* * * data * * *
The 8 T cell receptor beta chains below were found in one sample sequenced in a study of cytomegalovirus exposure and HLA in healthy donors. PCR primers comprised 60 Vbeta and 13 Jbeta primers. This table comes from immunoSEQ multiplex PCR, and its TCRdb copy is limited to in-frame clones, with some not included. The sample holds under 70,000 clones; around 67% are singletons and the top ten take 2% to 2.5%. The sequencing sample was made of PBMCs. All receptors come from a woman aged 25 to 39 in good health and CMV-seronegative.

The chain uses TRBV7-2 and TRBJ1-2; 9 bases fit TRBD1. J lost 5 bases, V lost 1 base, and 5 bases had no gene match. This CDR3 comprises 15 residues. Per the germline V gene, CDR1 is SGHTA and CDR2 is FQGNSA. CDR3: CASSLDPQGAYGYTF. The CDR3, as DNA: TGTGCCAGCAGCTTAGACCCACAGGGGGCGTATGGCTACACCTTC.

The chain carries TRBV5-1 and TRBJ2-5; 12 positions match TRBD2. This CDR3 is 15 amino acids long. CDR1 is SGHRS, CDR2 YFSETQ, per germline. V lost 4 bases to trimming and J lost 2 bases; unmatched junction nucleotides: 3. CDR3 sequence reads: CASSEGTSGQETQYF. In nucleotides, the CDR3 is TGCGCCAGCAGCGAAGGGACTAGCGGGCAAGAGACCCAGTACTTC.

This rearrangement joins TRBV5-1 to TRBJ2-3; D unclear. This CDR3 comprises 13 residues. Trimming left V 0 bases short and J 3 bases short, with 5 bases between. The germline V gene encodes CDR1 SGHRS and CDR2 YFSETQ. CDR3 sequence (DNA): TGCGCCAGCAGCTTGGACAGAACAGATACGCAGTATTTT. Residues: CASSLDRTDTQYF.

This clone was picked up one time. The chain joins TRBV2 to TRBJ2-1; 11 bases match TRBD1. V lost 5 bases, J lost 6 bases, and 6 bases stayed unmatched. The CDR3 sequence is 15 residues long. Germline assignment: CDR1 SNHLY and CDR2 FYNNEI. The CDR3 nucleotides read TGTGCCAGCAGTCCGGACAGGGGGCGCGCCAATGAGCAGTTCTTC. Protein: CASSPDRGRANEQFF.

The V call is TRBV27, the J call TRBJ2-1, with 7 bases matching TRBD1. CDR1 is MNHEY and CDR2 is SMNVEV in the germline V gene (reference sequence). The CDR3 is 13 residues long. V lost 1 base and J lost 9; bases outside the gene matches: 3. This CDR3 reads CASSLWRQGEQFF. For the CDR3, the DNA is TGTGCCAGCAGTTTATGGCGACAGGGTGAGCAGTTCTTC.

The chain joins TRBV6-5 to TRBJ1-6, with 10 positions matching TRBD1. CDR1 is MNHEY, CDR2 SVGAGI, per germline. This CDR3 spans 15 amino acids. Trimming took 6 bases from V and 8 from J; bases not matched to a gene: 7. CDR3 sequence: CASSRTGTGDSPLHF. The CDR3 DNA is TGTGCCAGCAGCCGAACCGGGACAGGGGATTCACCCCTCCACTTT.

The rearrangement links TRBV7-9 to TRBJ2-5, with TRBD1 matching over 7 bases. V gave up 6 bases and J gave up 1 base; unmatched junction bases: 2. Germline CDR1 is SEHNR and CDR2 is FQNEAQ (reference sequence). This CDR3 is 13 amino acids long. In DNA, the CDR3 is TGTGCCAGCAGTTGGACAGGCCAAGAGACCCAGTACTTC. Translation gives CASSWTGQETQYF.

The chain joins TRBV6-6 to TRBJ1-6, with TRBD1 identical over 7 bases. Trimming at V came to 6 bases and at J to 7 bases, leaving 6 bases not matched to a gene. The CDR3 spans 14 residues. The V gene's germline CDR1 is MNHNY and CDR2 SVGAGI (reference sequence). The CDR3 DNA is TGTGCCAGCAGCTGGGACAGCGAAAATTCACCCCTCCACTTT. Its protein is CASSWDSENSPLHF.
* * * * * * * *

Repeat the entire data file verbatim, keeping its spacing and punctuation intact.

The 8 T cell receptor beta chains below were found in one sample sequenced in a study of cytomegalovirus exposure and HLA in healthy donors. PCR primers comprised 60 Vbeta and 13 Jbeta primers. This table comes from immunoSEQ multiplex PCR, and its TCRdb copy is limited to in-frame clones, with some not included. The sample holds under 70,000 clones; around 67% are singletons and the top ten take 2% to 2.5%. The sequencing sample was made of PBMCs. All receptors come from a woman aged 25 to 39 in good health and CMV-seronegative.

The chain uses TRBV7-2 and TRBJ1-2; 9 bases fit TRBD1. J lost 5 bases, V lost 1 base, and 5 bases had no gene match. This CDR3 comprises 15 residues. Per the germline V gene, CDR1 is SGHTA and CDR2 is FQGNSA. CDR3: CASSLDPQGAYGYTF. The CDR3, as DNA: TGTGCCAGCAGCTTAGACCCACAGGGGGCGTATGGCTACACCTTC.

The chain carries TRBV5-1 and TRBJ2-5; 12 positions match TRBD2. This CDR3 is 15 amino acids long. CDR1 is SGHRS, CDR2 YFSETQ, per germline. V lost 4 bases to trimming and J lost 2 bases; unmatched junction nucleotides: 3. CDR3 sequence reads: CASSEGTSGQETQYF. In nucleotides, the CDR3 is TGCGCCAGCAGCGAAGGGACTAGCGGGCAAGAGACCCAGTACTTC.

This rearrangement joins TRBV5-1 to TRBJ2-3; D unclear. This CDR3 comprises 13 residues. Trimming left V 0 bases short and J 3 bases short, with 5 bases between. The germline V gene encodes CDR1 SGHRS and CDR2 YFSETQ. CDR3 sequence (DNA): TGCGCCAGCAGCTTGGACAGAACAGATACGCAGTATTTT. Residues: CASSLDRTDTQYF.

This clone was picked up one time. The chain joins TRBV2 to TRBJ2-1; 11 bases match TRBD1. V lost 5 bases, J lost 6 bases, and 6 bases stayed unmatched. The CDR3 sequence is 15 residues long. Germline assignment: CDR1 SNHLY and CDR2 FYNNEI. The CDR3 nucleotides read TGTGCCAGCAGTCCGGACAGGGGGCGCGCCAATGAGCAGTTCTTC. Protein: CASSPDRGRANEQFF.

The V call is TRBV27, the J call TRBJ2-1, with 7 bases matching TRBD1. CDR1 is MNHEY and CDR2 is SMNVEV in the germline V gene (reference sequence). The CDR3 is 13 residues long. V lost 1 base and J lost 9; bases outside the gene matches: 3. This CDR3 reads CASSLWRQGEQFF. For the CDR3, the DNA is TGTGCCAGCAGTTTATGGCGACAGGGTGAGCAGTTCTTC.

The chain joins TRBV6-5 to TRBJ1-6, with 10 positions matching TRBD1. CDR1 is MNHEY, CDR2 SVGAGI, per germline. This CDR3 spans 15 amino acids. Trimming took 6 bases from V and 8 from J; bases not matched to a gene: 7. CDR3 sequence: CASSRTGTGDSPLHF. The CDR3 DNA is TGTGCCAGCAGCCGAACCGGGACAGGGGATTCACCCCTCCACTTT.

The rearrangement links TRBV7-9 to TRBJ2-5, with TRBD1 matching over 7 bases. V gave up 6 bases and J gave up 1 base; unmatched junction bases: 2. Germline CDR1 is SEHNR and CDR2 is FQNEAQ (reference sequence). This CDR3 is 13 amino acids long. In DNA, the CDR3 is TGTGCCAGCAGTTGGACAGGCCAAGAGACCCAGTACTTC. Translation gives CASSWTGQETQYF.

The chain joins TRBV6-6 to TRBJ1-6, with TRBD1 identical over 7 bases. Trimming at V came to 6 bases and at J to 7 bases, leaving 6 bases not matched to a gene. The CDR3 spans 14 residues. The V gene's germline CDR1 is MNHNY and CDR2 SVGAGI (reference sequence). The CDR3 DNA is TGTGCCAGCAGCTGGGACAGCGAAAATTCACCCCTCCACTTT. Its protein is CASSWDSENSPLHF.